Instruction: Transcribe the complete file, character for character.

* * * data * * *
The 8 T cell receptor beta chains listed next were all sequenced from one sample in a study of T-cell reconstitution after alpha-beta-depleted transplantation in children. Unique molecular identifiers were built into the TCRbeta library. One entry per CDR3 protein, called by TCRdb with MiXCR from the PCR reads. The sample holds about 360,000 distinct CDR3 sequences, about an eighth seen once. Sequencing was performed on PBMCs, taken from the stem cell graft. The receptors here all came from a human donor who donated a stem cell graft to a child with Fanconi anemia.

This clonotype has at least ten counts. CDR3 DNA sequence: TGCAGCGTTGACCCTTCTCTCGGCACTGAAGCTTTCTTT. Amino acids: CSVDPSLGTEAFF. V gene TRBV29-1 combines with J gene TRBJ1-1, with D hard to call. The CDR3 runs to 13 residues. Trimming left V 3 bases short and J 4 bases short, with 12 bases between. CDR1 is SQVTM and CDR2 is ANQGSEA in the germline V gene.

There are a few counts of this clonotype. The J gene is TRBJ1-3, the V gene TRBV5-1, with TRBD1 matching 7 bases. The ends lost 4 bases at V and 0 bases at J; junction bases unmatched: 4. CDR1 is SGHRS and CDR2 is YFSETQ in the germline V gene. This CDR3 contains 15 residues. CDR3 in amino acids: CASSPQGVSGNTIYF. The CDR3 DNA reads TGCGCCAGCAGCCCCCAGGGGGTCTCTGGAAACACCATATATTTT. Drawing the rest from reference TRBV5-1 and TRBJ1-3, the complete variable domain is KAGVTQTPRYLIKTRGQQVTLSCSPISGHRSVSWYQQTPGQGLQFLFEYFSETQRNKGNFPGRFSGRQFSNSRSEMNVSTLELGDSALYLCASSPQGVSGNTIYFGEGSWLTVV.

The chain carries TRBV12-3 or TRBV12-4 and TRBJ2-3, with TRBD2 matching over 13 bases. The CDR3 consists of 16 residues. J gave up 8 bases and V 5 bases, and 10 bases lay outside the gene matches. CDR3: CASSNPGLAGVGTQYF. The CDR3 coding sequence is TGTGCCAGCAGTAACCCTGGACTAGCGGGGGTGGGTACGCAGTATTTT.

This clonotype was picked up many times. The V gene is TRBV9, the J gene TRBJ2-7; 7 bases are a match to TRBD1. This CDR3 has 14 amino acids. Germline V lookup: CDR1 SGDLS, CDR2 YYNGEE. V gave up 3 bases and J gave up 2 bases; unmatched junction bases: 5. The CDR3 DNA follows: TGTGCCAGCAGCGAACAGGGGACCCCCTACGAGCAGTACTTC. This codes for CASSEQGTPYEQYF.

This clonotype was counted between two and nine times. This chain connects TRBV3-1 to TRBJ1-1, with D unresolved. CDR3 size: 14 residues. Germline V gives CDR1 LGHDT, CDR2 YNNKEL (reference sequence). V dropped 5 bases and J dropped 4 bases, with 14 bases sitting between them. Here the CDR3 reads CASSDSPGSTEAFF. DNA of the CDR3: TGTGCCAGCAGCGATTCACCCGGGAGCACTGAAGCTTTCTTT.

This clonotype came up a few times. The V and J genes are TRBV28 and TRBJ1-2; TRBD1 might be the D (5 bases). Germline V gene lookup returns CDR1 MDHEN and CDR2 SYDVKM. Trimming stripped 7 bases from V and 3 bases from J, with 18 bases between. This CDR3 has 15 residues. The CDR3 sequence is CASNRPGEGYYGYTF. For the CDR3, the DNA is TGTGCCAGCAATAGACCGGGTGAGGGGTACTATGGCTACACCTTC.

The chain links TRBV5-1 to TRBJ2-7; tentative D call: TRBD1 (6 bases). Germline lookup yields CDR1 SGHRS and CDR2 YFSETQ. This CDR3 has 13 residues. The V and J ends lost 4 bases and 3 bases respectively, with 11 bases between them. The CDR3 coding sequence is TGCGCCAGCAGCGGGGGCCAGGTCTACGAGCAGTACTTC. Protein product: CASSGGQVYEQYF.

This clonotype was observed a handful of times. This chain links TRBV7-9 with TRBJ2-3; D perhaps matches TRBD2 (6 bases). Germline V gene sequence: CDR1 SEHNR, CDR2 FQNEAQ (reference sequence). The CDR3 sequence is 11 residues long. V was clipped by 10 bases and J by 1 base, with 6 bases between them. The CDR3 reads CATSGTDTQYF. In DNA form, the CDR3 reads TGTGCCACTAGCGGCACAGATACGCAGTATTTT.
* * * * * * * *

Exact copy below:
The 8 T cell receptor beta chains listed next were all sequenced from one sample in a study of T-cell reconstitution after alpha-beta-depleted transplantation in children. Unique molecular identifiers were built into the TCRbeta library. One entry per CDR3 protein, called by TCRdb with MiXCR from the PCR reads. The sample holds about 360,000 distinct CDR3 sequences, about an eighth seen once. Sequencing was performed on PBMCs, taken from the stem cell graft. The receptors here all came from a human donor who donated a stem cell graft to a child with Fanconi anemia.

This clonotype has at least ten counts. CDR3 DNA sequence: TGCAGCGTTGACCCTTCTCTCGGCACTGAAGCTTTCTTT. Amino acids: CSVDPSLGTEAFF. V gene TRBV29-1 combines with J gene TRBJ1-1, with D hard to call. The CDR3 runs to 13 residues. Trimming left V 3 bases short and J 4 bases short, with 12 bases between. CDR1 is SQVTM and CDR2 is ANQGSEA in the germline V gene.

There are a few counts of this clonotype. The J gene is TRBJ1-3, the V gene TRBV5-1, with TRBD1 matching 7 bases. The ends lost 4 bases at V and 0 bases at J; junction bases unmatched: 4. CDR1 is SGHRS and CDR2 is YFSETQ in the germline V gene. This CDR3 contains 15 residues. CDR3 in amino acids: CASSPQGVSGNTIYF. The CDR3 DNA reads TGCGCCAGCAGCCCCCAGGGGGTCTCTGGAAACACCATATATTTT. Drawing the rest from reference TRBV5-1 and TRBJ1-3, the complete variable domain is KAGVTQTPRYLIKTRGQQVTLSCSPISGHRSVSWYQQTPGQGLQFLFEYFSETQRNKGNFPGRFSGRQFSNSRSEMNVSTLELGDSALYLCASSPQGVSGNTIYFGEGSWLTVV.

The chain carries TRBV12-3 or TRBV12-4 and TRBJ2-3, with TRBD2 matching over 13 bases. The CDR3 consists of 16 residues. J gave up 8 bases and V 5 bases, and 10 bases lay outside the gene matches. CDR3: CASSNPGLAGVGTQYF. The CDR3 coding sequence is TGTGCCAGCAGTAACCCTGGACTAGCGGGGGTGGGTACGCAGTATTTT.

This clonotype was picked up many times. The V gene is TRBV9, the J gene TRBJ2-7; 7 bases are a match to TRBD1. This CDR3 has 14 amino acids. Germline V lookup: CDR1 SGDLS, CDR2 YYNGEE. V gave up 3 bases and J gave up 2 bases; unmatched junction bases: 5. The CDR3 DNA follows: TGTGCCAGCAGCGAACAGGGGACCCCCTACGAGCAGTACTTC. This codes for CASSEQGTPYEQYF.

This clonotype was counted between two and nine times. This chain connects TRBV3-1 to TRBJ1-1, with D unresolved. CDR3 size: 14 residues. Germline V gives CDR1 LGHDT, CDR2 YNNKEL (reference sequence). V dropped 5 bases and J dropped 4 bases, with 14 bases sitting between them. Here the CDR3 reads CASSDSPGSTEAFF. DNA of the CDR3: TGTGCCAGCAGCGATTCACCCGGGAGCACTGAAGCTTTCTTT.

This clonotype came up a few times. The V and J genes are TRBV28 and TRBJ1-2; TRBD1 might be the D (5 bases). Germline V gene lookup returns CDR1 MDHEN and CDR2 SYDVKM. Trimming stripped 7 bases from V and 3 bases from J, with 18 bases between. This CDR3 has 15 residues. The CDR3 sequence is CASNRPGEGYYGYTF. For the CDR3, the DNA is TGTGCCAGCAATAGACCGGGTGAGGGGTACTATGGCTACACCTTC.

The chain links TRBV5-1 to TRBJ2-7; tentative D call: TRBD1 (6 bases). Germline lookup yields CDR1 SGHRS and CDR2 YFSETQ. This CDR3 has 13 residues. The V and J ends lost 4 bases and 3 bases respectively, with 11 bases between them. The CDR3 coding sequence is TGCGCCAGCAGCGGGGGCCAGGTCTACGAGCAGTACTTC. Protein product: CASSGGQVYEQYF.

This clonotype was observed a handful of times. This chain links TRBV7-9 with TRBJ2-3; D perhaps matches TRBD2 (6 bases). Germline V gene sequence: CDR1 SEHNR, CDR2 FQNEAQ (reference sequence). The CDR3 sequence is 11 residues long. V was clipped by 10 bases and J by 1 base, with 6 bases between them. The CDR3 reads CATSGTDTQYF. In DNA form, the CDR3 reads TGTGCCACTAGCGGCACAGATACGCAGTATTTT.